Bestseller in Norway: The Book!
The caption to the above photo tells us that "[t]his undated photo provided by Oslo theater Det Norske Teatret (The Norwegian Theater) shows actors rehearsing a scene from Bibelen, a six-hour play based on a nontraditional interpretation of the Bible." Not especially surprising, a nontraditional interpretation in a secular society such as Norway's, but the accompanying article, "In print and on stage, the Bible makes surprise comeback in secular Norway" (The Washington Post, Associated Press, June 6, 2013), reports on a recent, remarkable development:
It may sound like an unlikely No. 1 best-seller for any country, but in Norway -- one of the most secular nations in an increasingly godless Europe -- the runaway popularity of the Bible has caught the country by surprise. The Scriptures, in a new Norwegian language version, even outpaced Fifty Shades of Grey to become Norway's best-selling book.Why this sudden interest within a 'godless' European country?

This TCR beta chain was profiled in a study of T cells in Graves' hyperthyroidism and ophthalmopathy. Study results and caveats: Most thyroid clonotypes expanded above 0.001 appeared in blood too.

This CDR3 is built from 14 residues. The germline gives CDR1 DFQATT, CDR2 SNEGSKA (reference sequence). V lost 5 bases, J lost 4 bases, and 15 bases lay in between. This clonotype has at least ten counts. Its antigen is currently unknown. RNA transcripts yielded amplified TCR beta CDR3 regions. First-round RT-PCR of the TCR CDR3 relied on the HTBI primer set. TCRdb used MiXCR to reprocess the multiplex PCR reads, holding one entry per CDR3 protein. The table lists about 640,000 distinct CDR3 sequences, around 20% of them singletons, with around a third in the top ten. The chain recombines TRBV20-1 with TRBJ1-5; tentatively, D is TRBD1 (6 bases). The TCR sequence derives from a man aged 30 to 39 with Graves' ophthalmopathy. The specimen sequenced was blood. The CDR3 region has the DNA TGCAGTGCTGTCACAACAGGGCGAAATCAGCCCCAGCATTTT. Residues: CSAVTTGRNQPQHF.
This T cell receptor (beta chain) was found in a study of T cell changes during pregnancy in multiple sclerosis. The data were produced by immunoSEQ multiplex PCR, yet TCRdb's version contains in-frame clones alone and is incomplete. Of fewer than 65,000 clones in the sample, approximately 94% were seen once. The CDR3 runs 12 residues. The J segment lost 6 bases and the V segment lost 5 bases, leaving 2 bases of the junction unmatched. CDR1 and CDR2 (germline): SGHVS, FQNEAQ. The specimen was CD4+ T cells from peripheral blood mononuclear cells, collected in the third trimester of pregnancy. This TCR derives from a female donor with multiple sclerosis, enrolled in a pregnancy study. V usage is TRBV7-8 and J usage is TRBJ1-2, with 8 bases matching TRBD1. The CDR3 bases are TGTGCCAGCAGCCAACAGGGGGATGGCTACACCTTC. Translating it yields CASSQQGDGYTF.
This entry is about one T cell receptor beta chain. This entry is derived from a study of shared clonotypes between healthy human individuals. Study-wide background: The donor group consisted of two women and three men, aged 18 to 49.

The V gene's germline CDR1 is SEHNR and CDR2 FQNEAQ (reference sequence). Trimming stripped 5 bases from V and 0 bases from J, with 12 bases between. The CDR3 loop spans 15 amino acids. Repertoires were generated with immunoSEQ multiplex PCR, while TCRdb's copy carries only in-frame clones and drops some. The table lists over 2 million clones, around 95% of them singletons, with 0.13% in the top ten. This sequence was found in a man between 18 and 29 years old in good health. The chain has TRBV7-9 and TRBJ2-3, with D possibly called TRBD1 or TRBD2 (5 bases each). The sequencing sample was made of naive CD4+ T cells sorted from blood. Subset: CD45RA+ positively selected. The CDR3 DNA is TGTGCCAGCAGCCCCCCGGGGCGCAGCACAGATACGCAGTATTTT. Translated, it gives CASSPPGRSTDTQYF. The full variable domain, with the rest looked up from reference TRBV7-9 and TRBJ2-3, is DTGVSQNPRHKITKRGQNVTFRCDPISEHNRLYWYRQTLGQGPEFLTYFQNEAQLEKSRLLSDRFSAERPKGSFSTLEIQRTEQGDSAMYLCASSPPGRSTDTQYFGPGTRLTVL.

Anne Veiteberg, publishing director of Norway's Bible Society, said that increased immigration also probably has been a factor.I think we can speculate a bit at this point. The 40 percent non-Christian immigrants are mostly Muslim, I'd bet, for I doubt there are many Buddhists or Hindus. Moreover, the Christian immigrants probably are not reading the Bible in Norwegian. That means that the new Norwegian translation is being read by Norwegians, who are buying it at a bestseller rate. Why? I suspect that the Norwegians, confronted by large numbers of Muslims in Norway, are reacting against what is perceived as the challenge posed by Islam -- especially the threat posed by Islamism -- and are, in a sense, showing that Norwegians have their own religious identity, a Christian one grounded in the Bible.
More than 258,000 immigrants have settled in the country during the last six years alone, adding diversity of race and religion. The Church of Norway estimates that around 60 percent of immigrants are Christian, while the rest are Muslim, Buddhist or Hindu.
"Now that we're exposed to other faiths, Norwegians have gotten more interested in their own faith," Veiteberg said.
This doesn't mean that the Norwegians are about to become Bible-Thumpers, rather that they -- even as a secular nation -- want to reaffirm their own religious identity in the face of an assertive, if related, foreign religion.